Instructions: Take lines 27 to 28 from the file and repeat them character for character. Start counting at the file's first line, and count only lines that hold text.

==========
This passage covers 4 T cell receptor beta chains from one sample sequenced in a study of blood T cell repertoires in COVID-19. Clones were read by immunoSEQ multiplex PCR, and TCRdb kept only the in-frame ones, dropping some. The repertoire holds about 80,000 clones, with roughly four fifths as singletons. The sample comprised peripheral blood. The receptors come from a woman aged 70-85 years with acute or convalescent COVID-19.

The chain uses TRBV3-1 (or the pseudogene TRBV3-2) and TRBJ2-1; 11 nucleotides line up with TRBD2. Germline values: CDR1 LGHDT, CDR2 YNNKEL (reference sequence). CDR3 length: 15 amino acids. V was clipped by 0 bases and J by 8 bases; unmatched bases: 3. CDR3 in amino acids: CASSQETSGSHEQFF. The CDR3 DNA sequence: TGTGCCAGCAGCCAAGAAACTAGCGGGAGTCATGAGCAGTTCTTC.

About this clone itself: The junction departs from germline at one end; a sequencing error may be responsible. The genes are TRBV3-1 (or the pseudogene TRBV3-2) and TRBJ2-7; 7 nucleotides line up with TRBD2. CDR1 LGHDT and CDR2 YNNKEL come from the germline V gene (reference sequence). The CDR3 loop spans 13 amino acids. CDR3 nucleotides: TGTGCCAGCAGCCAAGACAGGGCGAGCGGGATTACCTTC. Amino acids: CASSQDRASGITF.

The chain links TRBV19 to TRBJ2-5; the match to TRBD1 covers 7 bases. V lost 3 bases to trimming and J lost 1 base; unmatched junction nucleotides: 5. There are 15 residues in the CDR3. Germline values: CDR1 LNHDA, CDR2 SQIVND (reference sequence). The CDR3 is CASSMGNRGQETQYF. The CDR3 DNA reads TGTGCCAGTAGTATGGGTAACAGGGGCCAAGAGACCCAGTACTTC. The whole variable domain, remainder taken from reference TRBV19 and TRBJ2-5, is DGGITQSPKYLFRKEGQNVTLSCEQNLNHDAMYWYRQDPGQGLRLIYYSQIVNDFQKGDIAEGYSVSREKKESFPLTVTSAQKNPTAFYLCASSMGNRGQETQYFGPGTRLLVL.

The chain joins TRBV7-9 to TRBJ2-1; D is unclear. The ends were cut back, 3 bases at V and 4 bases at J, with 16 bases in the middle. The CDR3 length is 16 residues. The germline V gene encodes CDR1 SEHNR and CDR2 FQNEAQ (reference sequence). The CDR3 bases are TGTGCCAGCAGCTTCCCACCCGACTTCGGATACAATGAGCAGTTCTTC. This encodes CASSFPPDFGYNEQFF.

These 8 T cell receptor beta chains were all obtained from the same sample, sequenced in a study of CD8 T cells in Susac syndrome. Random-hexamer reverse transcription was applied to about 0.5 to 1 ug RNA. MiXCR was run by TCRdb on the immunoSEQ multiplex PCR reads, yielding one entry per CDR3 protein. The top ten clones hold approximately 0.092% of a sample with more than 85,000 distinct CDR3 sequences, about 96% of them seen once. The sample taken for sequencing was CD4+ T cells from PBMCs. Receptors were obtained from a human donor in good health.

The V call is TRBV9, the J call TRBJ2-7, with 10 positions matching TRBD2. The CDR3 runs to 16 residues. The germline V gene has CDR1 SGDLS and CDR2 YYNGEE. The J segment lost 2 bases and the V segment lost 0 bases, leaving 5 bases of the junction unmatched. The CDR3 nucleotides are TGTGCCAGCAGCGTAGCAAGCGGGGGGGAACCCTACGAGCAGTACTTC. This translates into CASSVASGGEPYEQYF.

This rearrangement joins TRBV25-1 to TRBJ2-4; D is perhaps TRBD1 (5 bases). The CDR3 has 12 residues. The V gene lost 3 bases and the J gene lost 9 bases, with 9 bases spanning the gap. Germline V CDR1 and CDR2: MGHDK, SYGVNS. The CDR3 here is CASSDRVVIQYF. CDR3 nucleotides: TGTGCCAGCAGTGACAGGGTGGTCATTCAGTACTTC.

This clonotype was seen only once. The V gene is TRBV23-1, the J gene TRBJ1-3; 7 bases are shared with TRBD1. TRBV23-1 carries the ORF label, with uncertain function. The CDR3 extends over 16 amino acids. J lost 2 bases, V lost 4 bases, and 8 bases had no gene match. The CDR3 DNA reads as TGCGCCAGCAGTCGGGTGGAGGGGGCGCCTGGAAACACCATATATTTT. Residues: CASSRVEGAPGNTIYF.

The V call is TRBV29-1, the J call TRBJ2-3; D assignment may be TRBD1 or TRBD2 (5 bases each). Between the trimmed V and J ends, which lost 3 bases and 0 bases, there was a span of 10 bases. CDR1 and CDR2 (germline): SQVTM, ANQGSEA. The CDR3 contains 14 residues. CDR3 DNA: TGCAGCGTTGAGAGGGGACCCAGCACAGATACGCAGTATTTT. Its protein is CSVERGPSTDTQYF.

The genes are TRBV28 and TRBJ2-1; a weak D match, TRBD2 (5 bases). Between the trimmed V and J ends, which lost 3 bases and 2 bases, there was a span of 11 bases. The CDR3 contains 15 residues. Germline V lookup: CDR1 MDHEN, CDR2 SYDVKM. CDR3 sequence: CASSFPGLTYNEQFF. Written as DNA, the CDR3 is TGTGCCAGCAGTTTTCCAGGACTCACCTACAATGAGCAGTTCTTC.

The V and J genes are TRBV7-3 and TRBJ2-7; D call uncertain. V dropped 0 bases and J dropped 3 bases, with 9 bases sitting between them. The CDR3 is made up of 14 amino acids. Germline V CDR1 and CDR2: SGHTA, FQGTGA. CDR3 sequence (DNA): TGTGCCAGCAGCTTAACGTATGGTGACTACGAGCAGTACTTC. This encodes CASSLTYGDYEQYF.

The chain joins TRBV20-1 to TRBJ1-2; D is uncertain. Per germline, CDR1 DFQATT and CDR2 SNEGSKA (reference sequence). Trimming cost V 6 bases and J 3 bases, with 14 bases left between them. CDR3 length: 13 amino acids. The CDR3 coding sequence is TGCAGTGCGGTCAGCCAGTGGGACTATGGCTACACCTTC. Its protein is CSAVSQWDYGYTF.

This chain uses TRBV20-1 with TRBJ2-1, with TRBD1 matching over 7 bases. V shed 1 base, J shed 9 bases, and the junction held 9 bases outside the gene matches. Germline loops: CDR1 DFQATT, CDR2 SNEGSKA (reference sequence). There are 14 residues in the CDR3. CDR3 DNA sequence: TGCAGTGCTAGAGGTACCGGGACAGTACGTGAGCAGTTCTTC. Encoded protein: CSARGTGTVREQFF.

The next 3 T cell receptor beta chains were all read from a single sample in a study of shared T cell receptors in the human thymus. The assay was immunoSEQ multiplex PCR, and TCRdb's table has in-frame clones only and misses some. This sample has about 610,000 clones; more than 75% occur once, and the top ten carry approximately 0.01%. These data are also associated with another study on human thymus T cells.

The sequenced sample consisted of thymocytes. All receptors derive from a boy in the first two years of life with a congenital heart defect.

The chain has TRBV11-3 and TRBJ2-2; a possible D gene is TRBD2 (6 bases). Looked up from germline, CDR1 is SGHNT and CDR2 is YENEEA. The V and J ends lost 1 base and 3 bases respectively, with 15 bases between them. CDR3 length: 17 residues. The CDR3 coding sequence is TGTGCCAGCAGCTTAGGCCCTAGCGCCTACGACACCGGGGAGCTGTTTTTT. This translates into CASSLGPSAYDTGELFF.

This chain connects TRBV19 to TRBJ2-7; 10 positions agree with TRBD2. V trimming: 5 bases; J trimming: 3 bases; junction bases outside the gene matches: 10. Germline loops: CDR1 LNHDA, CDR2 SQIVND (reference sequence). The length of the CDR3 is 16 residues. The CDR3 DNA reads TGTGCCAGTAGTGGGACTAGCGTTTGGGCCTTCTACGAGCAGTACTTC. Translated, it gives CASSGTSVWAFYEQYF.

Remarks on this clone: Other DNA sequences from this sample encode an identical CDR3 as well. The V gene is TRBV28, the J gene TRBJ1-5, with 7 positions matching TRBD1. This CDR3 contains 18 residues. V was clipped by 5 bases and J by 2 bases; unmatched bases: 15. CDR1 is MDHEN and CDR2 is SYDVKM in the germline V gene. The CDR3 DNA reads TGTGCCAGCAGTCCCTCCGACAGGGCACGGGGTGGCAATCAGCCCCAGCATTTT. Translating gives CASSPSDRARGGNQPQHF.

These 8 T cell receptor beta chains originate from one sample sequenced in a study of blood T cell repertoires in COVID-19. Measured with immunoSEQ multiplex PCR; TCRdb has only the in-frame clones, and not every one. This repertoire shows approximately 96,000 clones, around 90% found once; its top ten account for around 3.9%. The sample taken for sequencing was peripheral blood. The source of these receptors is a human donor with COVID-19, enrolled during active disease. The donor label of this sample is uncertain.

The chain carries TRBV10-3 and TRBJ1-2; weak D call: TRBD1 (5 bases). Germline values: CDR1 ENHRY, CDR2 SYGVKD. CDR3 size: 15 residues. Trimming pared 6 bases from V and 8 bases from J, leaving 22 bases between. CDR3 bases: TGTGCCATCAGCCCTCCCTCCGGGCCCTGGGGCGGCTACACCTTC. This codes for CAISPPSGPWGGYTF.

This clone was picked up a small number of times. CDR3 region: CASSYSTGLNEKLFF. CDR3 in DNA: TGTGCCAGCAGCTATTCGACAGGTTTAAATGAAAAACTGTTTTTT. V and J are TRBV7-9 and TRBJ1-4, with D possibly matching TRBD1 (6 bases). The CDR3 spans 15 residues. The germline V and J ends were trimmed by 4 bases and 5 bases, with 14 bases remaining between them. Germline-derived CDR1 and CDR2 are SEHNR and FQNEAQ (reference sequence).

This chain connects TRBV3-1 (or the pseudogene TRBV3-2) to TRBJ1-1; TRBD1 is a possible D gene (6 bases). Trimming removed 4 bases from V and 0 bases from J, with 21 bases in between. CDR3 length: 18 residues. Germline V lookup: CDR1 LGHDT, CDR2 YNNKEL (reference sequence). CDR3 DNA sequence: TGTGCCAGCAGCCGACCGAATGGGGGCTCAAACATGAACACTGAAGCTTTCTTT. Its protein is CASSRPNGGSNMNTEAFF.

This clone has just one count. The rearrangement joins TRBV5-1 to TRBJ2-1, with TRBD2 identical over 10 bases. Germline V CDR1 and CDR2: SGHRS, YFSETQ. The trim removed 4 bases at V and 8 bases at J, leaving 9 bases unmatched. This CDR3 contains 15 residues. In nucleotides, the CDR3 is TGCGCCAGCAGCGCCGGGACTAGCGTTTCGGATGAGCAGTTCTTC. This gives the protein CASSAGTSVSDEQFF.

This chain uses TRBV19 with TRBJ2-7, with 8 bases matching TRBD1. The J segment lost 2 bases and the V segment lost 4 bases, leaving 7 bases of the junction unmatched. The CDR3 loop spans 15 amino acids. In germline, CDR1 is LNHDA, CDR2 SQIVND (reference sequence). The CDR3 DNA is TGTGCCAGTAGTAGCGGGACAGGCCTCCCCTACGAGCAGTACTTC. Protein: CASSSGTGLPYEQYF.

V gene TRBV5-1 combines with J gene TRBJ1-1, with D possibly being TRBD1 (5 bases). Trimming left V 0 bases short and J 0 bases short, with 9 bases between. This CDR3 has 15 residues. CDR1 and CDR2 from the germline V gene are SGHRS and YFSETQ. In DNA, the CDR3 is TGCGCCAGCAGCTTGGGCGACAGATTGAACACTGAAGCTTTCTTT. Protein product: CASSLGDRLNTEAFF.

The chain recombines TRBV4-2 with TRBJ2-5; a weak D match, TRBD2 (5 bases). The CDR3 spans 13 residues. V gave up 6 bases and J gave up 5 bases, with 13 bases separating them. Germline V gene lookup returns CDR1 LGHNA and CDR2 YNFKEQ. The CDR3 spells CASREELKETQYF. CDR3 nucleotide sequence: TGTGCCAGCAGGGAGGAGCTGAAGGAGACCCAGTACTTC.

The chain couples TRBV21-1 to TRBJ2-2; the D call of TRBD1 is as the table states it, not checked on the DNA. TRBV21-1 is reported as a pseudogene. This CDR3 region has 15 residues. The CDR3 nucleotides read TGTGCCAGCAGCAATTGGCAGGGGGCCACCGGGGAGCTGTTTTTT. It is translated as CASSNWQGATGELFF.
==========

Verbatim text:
The chain recombines TRBV4-2 with TRBJ2-5; a weak D match, TRBD2 (5 bases). The CDR3 spans 13 residues. V gave up 6 bases and J gave up 5 bases, with 13 bases separating them. Germline V gene lookup returns CDR1 LGHNA and CDR2 YNFKEQ. The CDR3 spells CASREELKETQYF. CDR3 nucleotide sequence: TGTGCCAGCAGGGAGGAGCTGAAGGAGACCCAGTACTTC.

The chain couples TRBV21-1 to TRBJ2-2; the D call of TRBD1 is as the table states it, not checked on the DNA. TRBV21-1 is reported as a pseudogene. This CDR3 region has 15 residues. The CDR3 nucleotides read TGTGCCAGCAGCAATTGGCAGGGGGCCACCGGGGAGCTGTTTTTT. It is translated as CASSNWQGATGELFF.